Craig Johnson, PE, PhD
Roger Beardsley, MS, PE
William Cattin, MS
Holly Johnson, PhD
Charles Pringle, MS
The bachelor of science degree in mechanical engineering technology (MET) has specializations in mechanical or manufacturing technology. The major provides a broad foundation in the practical application of mechanical engineering principles. Graduates concentrating in mechanical technology may pursue one of the following career paths: machine and product design, product and system evaluation, plant operation and management, technical sales, field service, environmental quality control, and energy production. Graduates specializing in manufacturing technology are prepared to enter career paths as tool designers, tool and production planners, numerical control programmers, machine planners, computer-assisted machine planners, manufacturing process analysts, quality assurance, and technical field representatives.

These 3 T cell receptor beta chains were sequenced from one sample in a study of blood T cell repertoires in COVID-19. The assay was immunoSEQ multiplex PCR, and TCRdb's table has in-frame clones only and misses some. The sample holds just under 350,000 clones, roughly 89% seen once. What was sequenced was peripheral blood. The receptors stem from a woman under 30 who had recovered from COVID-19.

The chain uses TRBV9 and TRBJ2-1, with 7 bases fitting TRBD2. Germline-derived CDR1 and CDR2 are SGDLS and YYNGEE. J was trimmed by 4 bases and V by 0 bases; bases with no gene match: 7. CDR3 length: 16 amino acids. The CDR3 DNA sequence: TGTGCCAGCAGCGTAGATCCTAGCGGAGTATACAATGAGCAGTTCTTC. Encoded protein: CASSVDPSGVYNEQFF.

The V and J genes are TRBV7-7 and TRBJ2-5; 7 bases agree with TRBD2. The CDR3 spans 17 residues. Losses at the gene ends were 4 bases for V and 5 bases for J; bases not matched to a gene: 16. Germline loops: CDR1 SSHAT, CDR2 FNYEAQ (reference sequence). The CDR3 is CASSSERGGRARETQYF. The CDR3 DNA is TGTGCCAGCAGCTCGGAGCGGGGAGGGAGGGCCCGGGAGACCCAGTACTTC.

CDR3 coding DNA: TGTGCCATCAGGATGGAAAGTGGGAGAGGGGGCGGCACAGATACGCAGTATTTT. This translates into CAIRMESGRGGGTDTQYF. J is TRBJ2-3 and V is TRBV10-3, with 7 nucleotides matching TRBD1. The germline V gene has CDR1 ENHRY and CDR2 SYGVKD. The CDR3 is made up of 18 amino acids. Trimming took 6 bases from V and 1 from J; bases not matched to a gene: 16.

Those students who are interested in taking advanced engineering courses after graduation should complete the general physics sequence, (PHYS 181, 182, 183) and mathematics through differential equations.
Students pursuing the MET degree should work with the departmental advisor to ensure that the prerequisites for the upper-division electives have been met. Due to the number of hours in this program, some students may find that this program requires additional time to complete.